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Old 06-27-2010, 01:06 PM   #21
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If you're not working, then if you die, your spouse's expenses will go down.
There are few more moving parts here. Maybe expenses will go down, but taxes will be higher due to filing single instead of MFJ. That change in filing status can also increase the amount of SS that is taxable. And finally, speaking of SS, if both spouses were receiving a SS check then the surviving spouse will lose the smaller of the two.

My mom's finances definitely tightened when my dad passed away for these reasons. Her expenses were lower, but not nearly so much lower that losing her SS check and seeing her income taxes nearly double because of single filing status didn't far more than offset the lower expenses.
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Old 06-27-2010, 05:36 PM   #22
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Most companies don't pay trail commissions on term insurance and the ones that do are like 2% and only for the first few policy years. The companies that DO pay trail commissions give you less in year one than other companies that don't pay trails.

So unless you're talking about a policy with a $100,000 annual premium, 2% isn't going to buy more than a lunch since the average premium is about $1000. If you're talking year 15 of a 20 year term policy here, there is no trail commission. Give it a rest with the "all insurance agents are only out for themselves" attitude.
And what are the trail commissions on UL and whole life, pray tell?

Some insurance agents treat their clients as if they had a fiduciary duty them. The rest (most of them) know very well which side their bread is buttered on.
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Old 06-27-2010, 10:38 PM   #23
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And what are the trail commissions on UL and whole life, pray tell?

Some insurance agents treat their clients as if they had a fiduciary duty them. The rest (most of them) know very well which side their bread is buttered on.
Again, if you're talking year 10+ on a policy, there is no trail commission left. Maybe on some whole life products there is a minimal trail commission, but I don't sell much whole life. Mostly UL for people who want to guarantee the death benefit forever. Most people just won't write the check needed to buy a whole life policy.

Years 2-7 on UL are usually around 2-3% of the annual premium, years 8-10 might be 1%. You seem to think agents are getting 25% trail commissions every year or something. Whole life would be more like 5-10%/year on years 2-10, but you also get much less in the first year, usually 50-70% of the annual premium versus 80-110% with term and UL.

If you are an independent agent and don't act in the best interest of your clients, you won't be in business very long.
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Old 06-28-2010, 12:56 AM   #24
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In any case, I always suggest that people in reasonably good health purchase at least a small insurance policy to cover final expenses ($25-100k depending on age). You have a 100% certainty of dying at some point. Are you better off paying for a funeral 100% out of your own pocket or paying for it little by little each year? As an example, $25k guaranteed forever on a 55 year old male in generally good health (preferred rates) would only be $436/year. Even by age 85 you've only spent $13k on the insurance and the benefits are tax-free.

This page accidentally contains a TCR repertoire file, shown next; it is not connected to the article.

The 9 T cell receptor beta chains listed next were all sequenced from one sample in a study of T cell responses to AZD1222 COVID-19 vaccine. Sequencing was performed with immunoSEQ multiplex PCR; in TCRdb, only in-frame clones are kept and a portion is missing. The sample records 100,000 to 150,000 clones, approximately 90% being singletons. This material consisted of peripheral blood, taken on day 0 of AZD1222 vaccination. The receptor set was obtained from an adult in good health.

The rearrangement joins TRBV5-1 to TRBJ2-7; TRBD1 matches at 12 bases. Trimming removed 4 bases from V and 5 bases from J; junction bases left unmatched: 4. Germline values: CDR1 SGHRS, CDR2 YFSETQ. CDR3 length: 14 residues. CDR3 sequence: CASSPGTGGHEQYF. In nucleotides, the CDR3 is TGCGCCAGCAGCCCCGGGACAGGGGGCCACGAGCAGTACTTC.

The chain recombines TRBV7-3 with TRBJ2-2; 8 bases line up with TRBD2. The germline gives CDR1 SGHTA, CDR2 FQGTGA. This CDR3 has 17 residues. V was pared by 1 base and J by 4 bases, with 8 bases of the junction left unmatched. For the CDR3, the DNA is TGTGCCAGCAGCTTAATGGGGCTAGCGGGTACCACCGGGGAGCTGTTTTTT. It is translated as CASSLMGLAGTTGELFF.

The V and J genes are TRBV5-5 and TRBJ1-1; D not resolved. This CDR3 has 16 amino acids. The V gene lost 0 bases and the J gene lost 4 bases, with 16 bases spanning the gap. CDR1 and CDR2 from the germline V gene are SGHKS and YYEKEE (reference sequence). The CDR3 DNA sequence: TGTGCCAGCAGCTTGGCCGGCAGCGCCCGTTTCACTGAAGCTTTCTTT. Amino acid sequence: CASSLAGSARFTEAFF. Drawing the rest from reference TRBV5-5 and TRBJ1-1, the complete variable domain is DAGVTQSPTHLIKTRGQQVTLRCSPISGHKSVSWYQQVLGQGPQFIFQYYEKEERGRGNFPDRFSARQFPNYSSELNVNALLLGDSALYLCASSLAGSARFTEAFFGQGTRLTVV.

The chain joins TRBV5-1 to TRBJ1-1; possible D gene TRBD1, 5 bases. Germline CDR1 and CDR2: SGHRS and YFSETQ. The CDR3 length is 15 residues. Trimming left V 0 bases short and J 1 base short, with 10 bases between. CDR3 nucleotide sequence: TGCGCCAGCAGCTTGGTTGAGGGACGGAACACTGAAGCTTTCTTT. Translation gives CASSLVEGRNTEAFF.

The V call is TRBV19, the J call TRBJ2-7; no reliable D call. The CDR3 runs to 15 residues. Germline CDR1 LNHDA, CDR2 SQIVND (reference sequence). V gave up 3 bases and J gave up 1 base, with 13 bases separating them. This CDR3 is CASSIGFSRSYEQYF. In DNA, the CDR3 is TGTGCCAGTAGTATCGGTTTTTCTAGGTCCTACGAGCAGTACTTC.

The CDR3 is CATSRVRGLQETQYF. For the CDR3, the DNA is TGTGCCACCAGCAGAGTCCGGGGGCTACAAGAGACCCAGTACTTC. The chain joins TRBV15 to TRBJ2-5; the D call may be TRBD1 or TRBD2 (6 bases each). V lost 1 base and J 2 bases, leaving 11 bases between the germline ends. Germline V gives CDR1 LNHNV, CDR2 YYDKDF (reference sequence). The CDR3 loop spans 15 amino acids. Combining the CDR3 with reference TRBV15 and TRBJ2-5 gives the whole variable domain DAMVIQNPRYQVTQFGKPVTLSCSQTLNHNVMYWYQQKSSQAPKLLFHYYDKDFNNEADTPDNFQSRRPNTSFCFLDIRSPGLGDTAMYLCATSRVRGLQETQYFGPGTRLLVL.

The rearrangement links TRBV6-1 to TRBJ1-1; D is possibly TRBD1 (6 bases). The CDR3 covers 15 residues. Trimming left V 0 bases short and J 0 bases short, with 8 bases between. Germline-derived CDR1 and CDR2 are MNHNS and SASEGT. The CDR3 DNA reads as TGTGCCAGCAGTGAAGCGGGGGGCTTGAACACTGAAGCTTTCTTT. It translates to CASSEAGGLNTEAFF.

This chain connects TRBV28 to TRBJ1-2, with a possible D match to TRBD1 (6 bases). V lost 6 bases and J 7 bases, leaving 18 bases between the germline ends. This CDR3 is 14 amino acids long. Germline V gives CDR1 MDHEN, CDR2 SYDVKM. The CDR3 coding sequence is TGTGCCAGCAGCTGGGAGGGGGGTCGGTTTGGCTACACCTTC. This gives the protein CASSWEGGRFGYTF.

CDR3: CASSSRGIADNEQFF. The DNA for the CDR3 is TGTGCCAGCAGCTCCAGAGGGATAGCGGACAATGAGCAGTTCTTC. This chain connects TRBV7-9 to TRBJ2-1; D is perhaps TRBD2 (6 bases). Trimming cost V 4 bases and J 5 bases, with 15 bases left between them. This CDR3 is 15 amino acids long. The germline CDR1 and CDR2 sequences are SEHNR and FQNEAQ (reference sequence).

$25K??! You gotta be kidding me. I'll be dead, not turned into a memorial with an endowment.

The point of not paying insurance premiums is to allow the savings to be invested/compounded to self-insure. I doubt I'd use up all my veteran's benefits on my death expenses, anyway, especially if spouse gets away with her plans for dying at home followed by body donation. If not then it'll cremation. Or maybe composting.

I think insurance to pay for funerals is not fiduciary. Even prepaid burial seems like fear marketing.
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Old 06-28-2010, 01:18 AM   #25
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$25K??! You gotta be kidding me. I'll be dead, not turned into a memorial with an endowment.

The point of not paying insurance premiums is to allow the savings to be invested/compounded to self-insure. I doubt I'd use up all my veteran's benefits on my death expenses, anyway, especially if spouse gets away with her plans for dying at home followed by body donation. If not then it'll cremation. Or maybe composting.

I think insurance to pay for funerals is not fiduciary. Even prepaid burial seems like fear marketing.
You have something with a 100% certainty of happening at some point. For anyone that plans on having a funeral, it will have to be paid for one way or another. You can pay for it with 100% of your own money, or pay for it with somebody else's money. $20-25k will probably be the going rate for a basic funeral in 20-30 years. If it's less than that, you left your family with some extra money.

Take the example of a 55 year old. If you actually saved $460/year for 30 years and earned 6% interest every year, you would have about $36k, or about the after-tax equivalent of $25k in life insurance. If you died any time between ages 55-85, you would have been better off with the life insurance. Can you guarantee a 6% return every year for 30 years? Maybe you'd get 8%. Maybe you wouldn't. However, you can guarantee the death benefit at a fixed cost. Everyone can make their own decision on which option they think is a better idea, but you shouldn't just dismiss it as nothing. It's not like we're talking huge sums of money here...believe me, I'm not making a living selling people $25k life insurance policies.